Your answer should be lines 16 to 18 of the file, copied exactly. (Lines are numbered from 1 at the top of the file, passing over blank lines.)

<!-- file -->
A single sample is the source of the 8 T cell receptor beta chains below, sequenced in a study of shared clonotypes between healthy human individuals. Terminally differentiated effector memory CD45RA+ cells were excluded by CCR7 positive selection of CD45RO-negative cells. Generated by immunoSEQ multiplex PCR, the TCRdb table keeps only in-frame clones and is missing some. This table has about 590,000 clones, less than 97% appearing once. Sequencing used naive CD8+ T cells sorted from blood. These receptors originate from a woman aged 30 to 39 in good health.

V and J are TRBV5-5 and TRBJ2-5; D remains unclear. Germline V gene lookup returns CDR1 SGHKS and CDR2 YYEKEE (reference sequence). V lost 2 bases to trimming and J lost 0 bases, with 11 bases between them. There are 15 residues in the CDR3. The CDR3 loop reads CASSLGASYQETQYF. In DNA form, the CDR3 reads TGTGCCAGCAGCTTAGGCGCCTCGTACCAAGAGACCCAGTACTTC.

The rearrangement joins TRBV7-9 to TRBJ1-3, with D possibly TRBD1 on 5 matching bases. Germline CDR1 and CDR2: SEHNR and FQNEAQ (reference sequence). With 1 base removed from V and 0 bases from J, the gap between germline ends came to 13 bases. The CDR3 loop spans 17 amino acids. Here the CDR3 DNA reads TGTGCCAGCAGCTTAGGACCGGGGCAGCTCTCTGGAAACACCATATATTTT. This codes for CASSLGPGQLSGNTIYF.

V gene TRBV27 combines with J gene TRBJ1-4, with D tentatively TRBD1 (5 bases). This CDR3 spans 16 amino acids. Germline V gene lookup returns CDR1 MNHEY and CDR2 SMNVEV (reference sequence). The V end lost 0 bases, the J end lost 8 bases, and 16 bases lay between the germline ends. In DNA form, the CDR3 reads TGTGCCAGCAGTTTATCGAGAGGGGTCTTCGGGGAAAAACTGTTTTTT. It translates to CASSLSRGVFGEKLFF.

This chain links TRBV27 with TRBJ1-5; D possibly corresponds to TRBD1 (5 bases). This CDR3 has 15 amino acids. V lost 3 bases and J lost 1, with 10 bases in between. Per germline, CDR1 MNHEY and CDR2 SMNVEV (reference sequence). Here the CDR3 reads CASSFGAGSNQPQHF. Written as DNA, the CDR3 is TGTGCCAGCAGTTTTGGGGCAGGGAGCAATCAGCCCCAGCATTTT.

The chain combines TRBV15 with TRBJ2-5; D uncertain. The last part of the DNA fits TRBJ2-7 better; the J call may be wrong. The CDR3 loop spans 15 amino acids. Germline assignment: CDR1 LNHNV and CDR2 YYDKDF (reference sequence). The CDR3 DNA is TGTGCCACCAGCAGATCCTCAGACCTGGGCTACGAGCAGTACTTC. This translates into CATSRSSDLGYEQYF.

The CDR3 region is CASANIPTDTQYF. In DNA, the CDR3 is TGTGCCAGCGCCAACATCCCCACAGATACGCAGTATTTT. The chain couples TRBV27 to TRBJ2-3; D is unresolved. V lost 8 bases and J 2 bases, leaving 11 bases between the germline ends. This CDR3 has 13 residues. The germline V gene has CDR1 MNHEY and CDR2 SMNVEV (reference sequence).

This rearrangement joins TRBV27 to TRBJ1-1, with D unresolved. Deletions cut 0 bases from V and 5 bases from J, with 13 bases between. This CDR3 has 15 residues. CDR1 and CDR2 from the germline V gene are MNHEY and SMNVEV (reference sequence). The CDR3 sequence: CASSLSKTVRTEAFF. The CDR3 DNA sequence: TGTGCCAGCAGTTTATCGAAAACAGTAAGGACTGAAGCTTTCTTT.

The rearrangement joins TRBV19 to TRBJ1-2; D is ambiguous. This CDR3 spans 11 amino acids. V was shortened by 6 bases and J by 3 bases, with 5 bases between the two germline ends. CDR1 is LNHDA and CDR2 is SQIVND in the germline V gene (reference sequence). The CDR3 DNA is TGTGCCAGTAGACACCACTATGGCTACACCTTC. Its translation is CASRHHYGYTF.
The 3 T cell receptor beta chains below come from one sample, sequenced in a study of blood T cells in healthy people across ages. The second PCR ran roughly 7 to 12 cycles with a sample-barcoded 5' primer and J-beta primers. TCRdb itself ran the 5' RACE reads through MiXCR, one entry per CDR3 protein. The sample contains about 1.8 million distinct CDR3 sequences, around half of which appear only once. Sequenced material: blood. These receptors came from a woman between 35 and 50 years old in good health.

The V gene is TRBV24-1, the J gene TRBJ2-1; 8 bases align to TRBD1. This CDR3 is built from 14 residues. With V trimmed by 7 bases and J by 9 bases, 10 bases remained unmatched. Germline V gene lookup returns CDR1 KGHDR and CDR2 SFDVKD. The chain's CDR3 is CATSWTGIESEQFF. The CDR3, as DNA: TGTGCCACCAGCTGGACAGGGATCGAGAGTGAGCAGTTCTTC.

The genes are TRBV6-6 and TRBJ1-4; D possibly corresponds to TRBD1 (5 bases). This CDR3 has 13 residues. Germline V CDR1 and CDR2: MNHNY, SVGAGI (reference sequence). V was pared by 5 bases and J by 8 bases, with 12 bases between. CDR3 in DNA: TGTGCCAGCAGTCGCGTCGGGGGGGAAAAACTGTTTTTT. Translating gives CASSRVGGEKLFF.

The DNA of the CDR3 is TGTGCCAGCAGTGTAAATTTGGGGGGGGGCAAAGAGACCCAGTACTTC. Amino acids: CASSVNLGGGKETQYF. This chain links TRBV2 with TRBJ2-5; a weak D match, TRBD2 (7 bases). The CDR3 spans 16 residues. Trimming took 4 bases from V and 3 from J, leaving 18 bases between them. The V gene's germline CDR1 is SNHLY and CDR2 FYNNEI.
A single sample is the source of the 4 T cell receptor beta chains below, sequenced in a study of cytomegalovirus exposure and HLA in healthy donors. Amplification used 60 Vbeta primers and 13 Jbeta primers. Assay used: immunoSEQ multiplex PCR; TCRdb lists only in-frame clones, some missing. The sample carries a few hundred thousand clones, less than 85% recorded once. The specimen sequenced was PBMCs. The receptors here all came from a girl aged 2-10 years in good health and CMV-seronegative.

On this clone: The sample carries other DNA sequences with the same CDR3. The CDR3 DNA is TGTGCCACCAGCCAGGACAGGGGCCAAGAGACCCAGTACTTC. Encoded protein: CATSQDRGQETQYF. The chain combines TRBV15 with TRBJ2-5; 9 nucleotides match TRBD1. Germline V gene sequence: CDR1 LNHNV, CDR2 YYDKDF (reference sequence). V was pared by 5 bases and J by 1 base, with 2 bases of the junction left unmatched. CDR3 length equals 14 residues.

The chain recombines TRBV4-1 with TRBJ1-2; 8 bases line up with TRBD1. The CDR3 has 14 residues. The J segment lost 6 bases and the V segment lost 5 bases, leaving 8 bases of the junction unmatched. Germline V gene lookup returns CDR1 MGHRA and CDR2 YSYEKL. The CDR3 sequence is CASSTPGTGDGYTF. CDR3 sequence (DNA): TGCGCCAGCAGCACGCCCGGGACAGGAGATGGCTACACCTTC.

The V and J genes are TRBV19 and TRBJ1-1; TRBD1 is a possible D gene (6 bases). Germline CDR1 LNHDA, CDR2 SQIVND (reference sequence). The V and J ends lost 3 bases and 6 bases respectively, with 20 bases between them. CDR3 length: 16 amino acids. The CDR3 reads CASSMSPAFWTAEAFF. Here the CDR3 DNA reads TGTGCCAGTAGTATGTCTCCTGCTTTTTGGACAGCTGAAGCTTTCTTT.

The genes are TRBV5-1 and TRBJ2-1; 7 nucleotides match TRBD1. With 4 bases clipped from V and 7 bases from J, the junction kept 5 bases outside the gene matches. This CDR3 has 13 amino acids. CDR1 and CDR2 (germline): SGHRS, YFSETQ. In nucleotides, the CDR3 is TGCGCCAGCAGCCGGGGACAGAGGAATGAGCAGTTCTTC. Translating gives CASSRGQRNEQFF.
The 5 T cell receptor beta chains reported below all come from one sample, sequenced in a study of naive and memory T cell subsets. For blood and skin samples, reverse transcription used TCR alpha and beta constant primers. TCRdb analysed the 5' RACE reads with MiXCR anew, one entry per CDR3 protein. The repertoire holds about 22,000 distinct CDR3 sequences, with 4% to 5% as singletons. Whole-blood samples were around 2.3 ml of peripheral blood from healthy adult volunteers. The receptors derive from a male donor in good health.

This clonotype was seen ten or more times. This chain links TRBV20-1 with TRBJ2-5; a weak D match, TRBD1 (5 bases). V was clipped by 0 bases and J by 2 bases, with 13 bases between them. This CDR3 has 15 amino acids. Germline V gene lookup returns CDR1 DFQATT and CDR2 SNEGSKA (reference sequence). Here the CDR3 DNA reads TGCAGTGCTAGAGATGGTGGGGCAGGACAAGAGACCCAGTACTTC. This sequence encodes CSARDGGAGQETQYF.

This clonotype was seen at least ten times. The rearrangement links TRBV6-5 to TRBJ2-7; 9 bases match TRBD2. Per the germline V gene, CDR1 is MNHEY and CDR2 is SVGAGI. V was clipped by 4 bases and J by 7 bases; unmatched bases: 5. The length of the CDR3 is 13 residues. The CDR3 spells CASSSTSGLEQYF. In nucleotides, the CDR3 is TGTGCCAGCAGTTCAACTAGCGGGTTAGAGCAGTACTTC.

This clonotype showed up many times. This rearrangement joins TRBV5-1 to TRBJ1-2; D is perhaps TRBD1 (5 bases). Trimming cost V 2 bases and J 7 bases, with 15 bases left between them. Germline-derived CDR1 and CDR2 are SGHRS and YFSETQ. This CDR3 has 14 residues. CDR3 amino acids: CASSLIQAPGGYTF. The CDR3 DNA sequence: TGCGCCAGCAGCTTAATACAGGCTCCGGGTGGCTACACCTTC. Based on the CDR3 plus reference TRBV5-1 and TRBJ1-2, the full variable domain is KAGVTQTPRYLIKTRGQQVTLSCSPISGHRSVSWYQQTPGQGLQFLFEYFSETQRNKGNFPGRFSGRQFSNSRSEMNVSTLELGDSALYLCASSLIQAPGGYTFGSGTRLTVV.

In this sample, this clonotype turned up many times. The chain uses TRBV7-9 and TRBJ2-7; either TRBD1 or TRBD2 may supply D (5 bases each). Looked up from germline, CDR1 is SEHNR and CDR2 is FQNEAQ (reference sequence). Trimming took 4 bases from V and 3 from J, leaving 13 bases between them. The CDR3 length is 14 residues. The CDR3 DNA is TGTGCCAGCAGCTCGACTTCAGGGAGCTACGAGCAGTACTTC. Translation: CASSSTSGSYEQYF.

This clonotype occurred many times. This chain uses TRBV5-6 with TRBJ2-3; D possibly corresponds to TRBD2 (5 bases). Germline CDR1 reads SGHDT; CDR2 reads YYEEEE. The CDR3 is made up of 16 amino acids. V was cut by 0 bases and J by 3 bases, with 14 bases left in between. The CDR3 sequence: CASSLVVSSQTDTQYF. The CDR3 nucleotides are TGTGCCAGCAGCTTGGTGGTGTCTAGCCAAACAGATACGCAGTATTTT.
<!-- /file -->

The chain recombines TRBV4-1 with TRBJ1-2; 8 bases line up with TRBD1. The CDR3 has 14 residues. The J segment lost 6 bases and the V segment lost 5 bases, leaving 8 bases of the junction unmatched. Germline V gene lookup returns CDR1 MGHRA and CDR2 YSYEKL. The CDR3 sequence is CASSTPGTGDGYTF. CDR3 sequence (DNA): TGCGCCAGCAGCACGCCCGGGACAGGAGATGGCTACACCTTC.

The V and J genes are TRBV19 and TRBJ1-1; TRBD1 is a possible D gene (6 bases). Germline CDR1 LNHDA, CDR2 SQIVND (reference sequence). The V and J ends lost 3 bases and 6 bases respectively, with 20 bases between them. CDR3 length: 16 amino acids. The CDR3 reads CASSMSPAFWTAEAFF. Here the CDR3 DNA reads TGTGCCAGTAGTATGTCTCCTGCTTTTTGGACAGCTGAAGCTTTCTTT.

The genes are TRBV5-1 and TRBJ2-1; 7 nucleotides match TRBD1. With 4 bases clipped from V and 7 bases from J, the junction kept 5 bases outside the gene matches. This CDR3 has 13 amino acids. CDR1 and CDR2 (germline): SGHRS, YFSETQ. In nucleotides, the CDR3 is TGCGCCAGCAGCCGGGGACAGAGGAATGAGCAGTTCTTC. Translating gives CASSRGQRNEQFF.